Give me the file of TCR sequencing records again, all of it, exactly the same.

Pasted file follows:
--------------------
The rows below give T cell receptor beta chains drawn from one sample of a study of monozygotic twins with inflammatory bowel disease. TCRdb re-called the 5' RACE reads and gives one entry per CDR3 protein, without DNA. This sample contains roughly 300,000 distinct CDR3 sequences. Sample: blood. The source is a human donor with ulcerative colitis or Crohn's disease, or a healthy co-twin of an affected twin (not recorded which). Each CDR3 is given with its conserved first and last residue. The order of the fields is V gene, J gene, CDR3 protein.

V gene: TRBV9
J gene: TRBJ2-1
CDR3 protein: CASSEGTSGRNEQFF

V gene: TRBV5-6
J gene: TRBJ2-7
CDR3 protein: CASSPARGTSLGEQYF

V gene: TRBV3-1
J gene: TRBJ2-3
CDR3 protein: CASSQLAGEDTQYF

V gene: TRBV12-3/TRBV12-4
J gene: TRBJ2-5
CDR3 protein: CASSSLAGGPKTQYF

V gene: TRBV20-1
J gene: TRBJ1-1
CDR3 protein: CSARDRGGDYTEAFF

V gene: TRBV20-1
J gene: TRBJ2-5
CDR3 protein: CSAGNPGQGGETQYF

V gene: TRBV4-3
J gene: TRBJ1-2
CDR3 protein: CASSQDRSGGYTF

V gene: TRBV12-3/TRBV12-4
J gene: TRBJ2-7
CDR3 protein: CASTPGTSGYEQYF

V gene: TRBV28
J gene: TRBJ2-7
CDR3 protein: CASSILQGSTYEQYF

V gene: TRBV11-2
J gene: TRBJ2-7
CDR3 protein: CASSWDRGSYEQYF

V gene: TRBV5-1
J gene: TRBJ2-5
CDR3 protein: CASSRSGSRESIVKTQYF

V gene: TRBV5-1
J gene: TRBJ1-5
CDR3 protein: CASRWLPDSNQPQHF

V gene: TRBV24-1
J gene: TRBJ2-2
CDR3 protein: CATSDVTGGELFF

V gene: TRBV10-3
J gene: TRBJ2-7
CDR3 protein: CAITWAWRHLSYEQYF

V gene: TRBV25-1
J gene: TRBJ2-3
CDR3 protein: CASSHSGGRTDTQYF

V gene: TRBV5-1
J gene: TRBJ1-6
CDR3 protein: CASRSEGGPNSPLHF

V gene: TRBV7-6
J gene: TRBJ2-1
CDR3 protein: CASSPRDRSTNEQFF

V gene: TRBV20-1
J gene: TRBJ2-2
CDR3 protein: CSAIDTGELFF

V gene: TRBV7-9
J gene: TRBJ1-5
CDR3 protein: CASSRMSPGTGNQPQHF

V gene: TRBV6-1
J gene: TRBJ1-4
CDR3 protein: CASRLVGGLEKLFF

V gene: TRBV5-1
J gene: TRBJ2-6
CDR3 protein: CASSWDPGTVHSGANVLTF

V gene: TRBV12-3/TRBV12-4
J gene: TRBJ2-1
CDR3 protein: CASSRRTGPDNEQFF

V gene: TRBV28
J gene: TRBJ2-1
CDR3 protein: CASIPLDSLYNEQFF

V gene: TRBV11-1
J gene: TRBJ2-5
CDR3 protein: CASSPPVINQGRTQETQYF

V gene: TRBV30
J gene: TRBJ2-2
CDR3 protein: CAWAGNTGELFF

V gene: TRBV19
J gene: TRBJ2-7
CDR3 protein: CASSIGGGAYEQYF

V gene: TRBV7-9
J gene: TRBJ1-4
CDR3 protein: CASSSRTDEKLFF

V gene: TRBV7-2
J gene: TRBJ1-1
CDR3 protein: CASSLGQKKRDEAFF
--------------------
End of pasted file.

The rows below give T cell receptor beta chains drawn from one sample of a study of monozygotic twins with inflammatory bowel disease. TCRdb re-called the 5' RACE reads and gives one entry per CDR3 protein, without DNA. This sample contains roughly 300,000 distinct CDR3 sequences. Sample: blood. The source is a human donor with ulcerative colitis or Crohn's disease, or a healthy co-twin of an affected twin (not recorded which). Each CDR3 is given with its conserved first and last residue. The order of the fields is V gene, J gene, CDR3 protein.

V gene: TRBV9
J gene: TRBJ2-1
CDR3 protein: CASSEGTSGRNEQFF

V gene: TRBV5-6
J gene: TRBJ2-7
CDR3 protein: CASSPARGTSLGEQYF

V gene: TRBV3-1
J gene: TRBJ2-3
CDR3 protein: CASSQLAGEDTQYF

V gene: TRBV12-3/TRBV12-4
J gene: TRBJ2-5
CDR3 protein: CASSSLAGGPKTQYF

V gene: TRBV20-1
J gene: TRBJ1-1
CDR3 protein: CSARDRGGDYTEAFF

V gene: TRBV20-1
J gene: TRBJ2-5
CDR3 protein: CSAGNPGQGGETQYF

V gene: TRBV4-3
J gene: TRBJ1-2
CDR3 protein: CASSQDRSGGYTF

V gene: TRBV12-3/TRBV12-4
J gene: TRBJ2-7
CDR3 protein: CASTPGTSGYEQYF

V gene: TRBV28
J gene: TRBJ2-7
CDR3 protein: CASSILQGSTYEQYF

V gene: TRBV11-2
J gene: TRBJ2-7
CDR3 protein: CASSWDRGSYEQYF

V gene: TRBV5-1
J gene: TRBJ2-5
CDR3 protein: CASSRSGSRESIVKTQYF

V gene: TRBV5-1
J gene: TRBJ1-5
CDR3 protein: CASRWLPDSNQPQHF

V gene: TRBV24-1
J gene: TRBJ2-2
CDR3 protein: CATSDVTGGELFF

V gene: TRBV10-3
J gene: TRBJ2-7
CDR3 protein: CAITWAWRHLSYEQYF

V gene: TRBV25-1
J gene: TRBJ2-3
CDR3 protein: CASSHSGGRTDTQYF

V gene: TRBV5-1
J gene: TRBJ1-6
CDR3 protein: CASRSEGGPNSPLHF

V gene: TRBV7-6
J gene: TRBJ2-1
CDR3 protein: CASSPRDRSTNEQFF

V gene: TRBV20-1
J gene: TRBJ2-2
CDR3 protein: CSAIDTGELFF

V gene: TRBV7-9
J gene: TRBJ1-5
CDR3 protein: CASSRMSPGTGNQPQHF

V gene: TRBV6-1
J gene: TRBJ1-4
CDR3 protein: CASRLVGGLEKLFF

V gene: TRBV5-1
J gene: TRBJ2-6
CDR3 protein: CASSWDPGTVHSGANVLTF

V gene: TRBV12-3/TRBV12-4
J gene: TRBJ2-1
CDR3 protein: CASSRRTGPDNEQFF

V gene: TRBV28
J gene: TRBJ2-1
CDR3 protein: CASIPLDSLYNEQFF

V gene: TRBV11-1
J gene: TRBJ2-5
CDR3 protein: CASSPPVINQGRTQETQYF

V gene: TRBV30
J gene: TRBJ2-2
CDR3 protein: CAWAGNTGELFF

V gene: TRBV19
J gene: TRBJ2-7
CDR3 protein: CASSIGGGAYEQYF

V gene: TRBV7-9
J gene: TRBJ1-4
CDR3 protein: CASSSRTDEKLFF

V gene: TRBV7-2
J gene: TRBJ1-1
CDR3 protein: CASSLGQKKRDEAFF